Ohio high school journalists push for records, break a story

Student Press Law Center | The Shakerite

In September, two Ohio high school journalists broke the story that an alleged assault at Shaker Heights High School was actually an alleged rape, and they did it with public records.

The Student Press Law Center's Samantha Sunne highlights the work of John Vodrey, campus and city editor at The Shakerite, and Shane McKeon, print editor-in-chief, who went to the police station to see the incident report.

After being given "the runaround," Vodrey called Emily Grannis of the Reporters Committee for Freedom of the Press, who is a volunteer adviser to the paper. Grannis walked Vodrey through the way to request the report.

The Shakerite reported last year that the school has had three sexual assaults in the last five years. Following the September story, SPLC reports, the school began examining strengthening their security.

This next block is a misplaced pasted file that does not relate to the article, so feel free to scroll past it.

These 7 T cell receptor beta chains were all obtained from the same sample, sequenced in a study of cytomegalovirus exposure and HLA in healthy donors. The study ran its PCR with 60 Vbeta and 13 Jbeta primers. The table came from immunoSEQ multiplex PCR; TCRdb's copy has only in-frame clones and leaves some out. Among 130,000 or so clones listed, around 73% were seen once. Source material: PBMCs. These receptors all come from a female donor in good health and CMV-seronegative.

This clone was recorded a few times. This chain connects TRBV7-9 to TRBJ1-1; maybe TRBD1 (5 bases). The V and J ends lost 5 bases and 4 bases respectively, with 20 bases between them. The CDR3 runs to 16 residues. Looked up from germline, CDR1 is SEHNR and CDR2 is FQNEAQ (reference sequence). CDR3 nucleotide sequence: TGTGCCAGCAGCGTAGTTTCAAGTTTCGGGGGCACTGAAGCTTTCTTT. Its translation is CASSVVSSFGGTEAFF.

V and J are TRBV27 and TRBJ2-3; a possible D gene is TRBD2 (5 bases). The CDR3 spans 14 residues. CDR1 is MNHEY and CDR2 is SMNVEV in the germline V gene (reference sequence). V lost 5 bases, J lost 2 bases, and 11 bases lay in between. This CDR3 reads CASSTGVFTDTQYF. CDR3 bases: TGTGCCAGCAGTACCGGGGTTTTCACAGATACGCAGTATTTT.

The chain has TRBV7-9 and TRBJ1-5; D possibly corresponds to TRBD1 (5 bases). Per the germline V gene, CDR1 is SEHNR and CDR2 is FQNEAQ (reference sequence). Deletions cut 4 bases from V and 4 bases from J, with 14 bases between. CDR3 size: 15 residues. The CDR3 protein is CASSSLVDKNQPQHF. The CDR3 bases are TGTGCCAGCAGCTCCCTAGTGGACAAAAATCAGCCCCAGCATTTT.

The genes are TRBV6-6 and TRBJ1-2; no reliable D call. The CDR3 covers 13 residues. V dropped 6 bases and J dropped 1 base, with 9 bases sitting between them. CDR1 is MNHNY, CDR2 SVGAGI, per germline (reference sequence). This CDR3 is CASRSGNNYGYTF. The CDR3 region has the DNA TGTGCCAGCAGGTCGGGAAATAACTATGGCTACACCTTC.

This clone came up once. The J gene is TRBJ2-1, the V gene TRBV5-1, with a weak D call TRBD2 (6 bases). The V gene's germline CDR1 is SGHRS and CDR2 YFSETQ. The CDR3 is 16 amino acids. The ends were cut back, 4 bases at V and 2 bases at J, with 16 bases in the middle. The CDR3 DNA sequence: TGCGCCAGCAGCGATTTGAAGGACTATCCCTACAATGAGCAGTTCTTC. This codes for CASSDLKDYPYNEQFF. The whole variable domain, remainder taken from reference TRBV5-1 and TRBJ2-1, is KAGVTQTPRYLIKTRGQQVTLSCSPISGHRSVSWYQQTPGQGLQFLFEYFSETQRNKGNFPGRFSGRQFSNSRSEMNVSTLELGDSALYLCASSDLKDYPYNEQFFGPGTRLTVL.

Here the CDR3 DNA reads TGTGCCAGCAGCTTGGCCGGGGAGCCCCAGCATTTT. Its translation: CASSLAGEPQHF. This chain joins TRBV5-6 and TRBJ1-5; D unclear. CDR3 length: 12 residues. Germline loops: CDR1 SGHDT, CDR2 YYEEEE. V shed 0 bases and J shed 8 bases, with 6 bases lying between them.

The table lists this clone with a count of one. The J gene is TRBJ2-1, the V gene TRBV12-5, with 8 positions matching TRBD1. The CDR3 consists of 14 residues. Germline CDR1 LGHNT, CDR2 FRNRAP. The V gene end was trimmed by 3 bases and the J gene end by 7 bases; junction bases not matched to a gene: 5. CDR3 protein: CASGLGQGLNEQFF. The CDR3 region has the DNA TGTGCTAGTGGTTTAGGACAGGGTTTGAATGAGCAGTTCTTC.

On Sept. 17, McKeon wrote a letter to students explaining why they'd published the story, and why it mattered, pushing back at complains newspaper staff received.

"Professional journalists could not cover Shaker Heights High School with the same scope and attention to detail that we strive to achieve; we live here," he wrote.

The pros cover all of northeast Ohio and can’t focus on Shaker like Shaker students can. You won’t see Fox 8 covering the Yom Kippur controversy or what the senior lounge is like. You won’t see Channel 3 covering Shaker’s grade inflation or achievement gap. We provide localized, accurate, relevant coverage for Shaker Heights and its high school. We are in a unique position to provide this important coverage, and we will continue to do so.

Correction: This post originally identified Grannis as the paper's adviser. She is a voluntary adviser.

Related: How student reporters ended discrimination among University of Alabama sororities


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